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David Poland

By David Poland poland@moviecitynews.com

Best SNL Sketch This Week

11 Responses to “Best SNL Sketch This Week”

  1. Joe Leydon says:

    Pretty damn funny, I must admit.

  2. Geoff says:

    Funnier than Djesus Uncrossed? Even though I’ll admit that one could have been more clever….

  3. Matthew says:

    Hah, she has a funny voice and apparently foreign people are backwards! This is comedy that is both innovative and unique.

  4. christian says:

    Djesus Uncrossed= Bill Hicks rip=off

  5. David Poland says:

    That was such a “Richard Pryor curses to much” response, Matthew.

  6. Matthew says:

    Well, arguing about humor is always a lose/lose situation; I would venture that it’s one of the most personal tastes when it comes to entertainment.

    I will say that whoever this actress is has a career ahead of her in voice acting should she want one – those trills aren’t easy to pull off so rapidly.

  7. Krillian says:

    I liked that one. Djesus Uncrossed and What Have You Become? were pretty good too.

  8. Water bucket says:

    This was my favorite sketch too! I think it was her energy that really made the whole thing funny. Like Will Ferrell used to elevate bad materials by just being so darn committed to the sketches.

  9. Lex says:

    women r not funny ever

    no straight man likes funny women.

  10. Joe Leydon says:

    Lex: Well, in the immortal words of Cary Grant in Bringing Up Baby, I guess I just went gay all of a sudden.

  11. cadavra says:

    C’mon, Joe. Lex has no idea who Cary Grant was or what BRINGING UP BABY is.

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Julian Schnabel: Years ago, I was down there with my cousin’s wife Corky. She was wild — she wore makeup on her legs, and she had a streak in her hair like Yvonne De Carlo in “The Munsters.” She liked to paint. I had overalls on with just a T-shirt and looked like whatever. We were trying to buy a bunch of supplies with my cousin Jesse’s credit card. They looked at the credit card, and then they looked at us and thought maybe we stole the card, so they called Jesse up. He was a doctor who became the head of trauma at St. Vincent’s. They said, “There’s somebody here with this credit card and we want to know if it belongs to you.”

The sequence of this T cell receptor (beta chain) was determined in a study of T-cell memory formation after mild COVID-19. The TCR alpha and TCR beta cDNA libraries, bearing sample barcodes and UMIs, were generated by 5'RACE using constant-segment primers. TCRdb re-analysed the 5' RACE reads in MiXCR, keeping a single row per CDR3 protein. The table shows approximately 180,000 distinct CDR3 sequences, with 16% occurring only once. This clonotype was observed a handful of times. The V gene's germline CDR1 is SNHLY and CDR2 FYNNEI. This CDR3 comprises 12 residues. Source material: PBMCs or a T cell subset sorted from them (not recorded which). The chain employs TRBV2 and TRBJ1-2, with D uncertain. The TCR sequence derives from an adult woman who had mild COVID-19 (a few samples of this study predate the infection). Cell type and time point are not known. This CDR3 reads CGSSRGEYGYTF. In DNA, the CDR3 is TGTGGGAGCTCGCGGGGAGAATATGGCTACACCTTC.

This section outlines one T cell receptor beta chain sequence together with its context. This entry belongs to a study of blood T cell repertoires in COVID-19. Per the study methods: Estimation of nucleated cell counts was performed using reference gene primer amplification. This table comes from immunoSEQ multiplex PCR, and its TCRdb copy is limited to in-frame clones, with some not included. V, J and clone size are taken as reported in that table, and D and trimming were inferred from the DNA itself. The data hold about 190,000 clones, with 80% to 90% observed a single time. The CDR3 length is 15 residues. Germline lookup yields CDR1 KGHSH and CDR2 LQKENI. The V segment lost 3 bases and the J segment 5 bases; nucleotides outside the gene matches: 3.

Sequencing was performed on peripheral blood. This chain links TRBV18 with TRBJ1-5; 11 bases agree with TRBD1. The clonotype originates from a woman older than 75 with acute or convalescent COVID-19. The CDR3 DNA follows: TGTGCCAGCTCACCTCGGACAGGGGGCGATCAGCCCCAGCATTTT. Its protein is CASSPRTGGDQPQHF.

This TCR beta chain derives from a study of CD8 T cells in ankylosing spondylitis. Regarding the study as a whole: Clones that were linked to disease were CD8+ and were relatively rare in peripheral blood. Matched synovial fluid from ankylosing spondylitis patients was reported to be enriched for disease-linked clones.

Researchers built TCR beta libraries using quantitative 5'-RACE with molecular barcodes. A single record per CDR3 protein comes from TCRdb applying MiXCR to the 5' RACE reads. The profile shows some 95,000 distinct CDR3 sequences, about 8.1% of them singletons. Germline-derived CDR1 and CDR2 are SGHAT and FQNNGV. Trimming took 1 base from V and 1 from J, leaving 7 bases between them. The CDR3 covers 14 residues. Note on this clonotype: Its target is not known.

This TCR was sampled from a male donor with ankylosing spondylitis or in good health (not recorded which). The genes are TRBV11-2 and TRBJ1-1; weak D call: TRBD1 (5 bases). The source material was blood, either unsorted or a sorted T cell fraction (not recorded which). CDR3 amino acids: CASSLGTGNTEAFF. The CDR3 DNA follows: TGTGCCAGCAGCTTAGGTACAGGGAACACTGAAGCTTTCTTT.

He said, “Well, does the woman have dyed blonde hair and fake eyelashes and look like she stepped out of the backstage of some kind of silent movie, and is she with some guy who has wild hair and is kind of dressed like a bum?”

“Yeah, that’s them.”

“Yeah, that’s my cousin and my wife. It’s okay, they can charge it on my card.”
~ Julian Schnabel Remembers NYC’s Now-Shuttered Pearl Paint

MB Cool. I was really interested in the aerial photography from Enter the Void and how one could understand that conceptually as a POV, while in fact it’s more of an objective view of the city where the story takes place. So it’s an objective and subjective camera at the same time. I know that you’re interested in Kubrick. We’ve talked about that in the past because it’s something that you and I have in common—

GN You’re obsessed with Kubrick, too.

MB Does he still occupy your mind or was he more of an early influence?

GN He was more of an early influence. Kubrick has been my idol my whole life, my own “god.” I was six or seven years old when I saw 2001: A Space Odyssey, and I never felt such cinematic ecstasy. Maybe that’s what brought me to direct movies, to try to compete with that “wizard of Oz” behind the film. So then, years later, I tried to do something in that direction, like many other directors tried to do their own, you know, homage or remake or parody or whatever of 2001. I don’t know if you ever had that movie in mind for your own projects. But in my case, I don’t think about 2001 anymore now. That film was my first “trip” ever. And then I tried my best to reproduce on screen what some drug trips are like. But it’s very hard. For sure, moving images are a better medium than words, but it’s still very far from the real experience. I read that Kubrick said about Lynch’s Eraserhead, that he wished he had made that movie because it was the film he had seen that came closest to the language of nightmares.

Matthew Barney and Gaspar Noé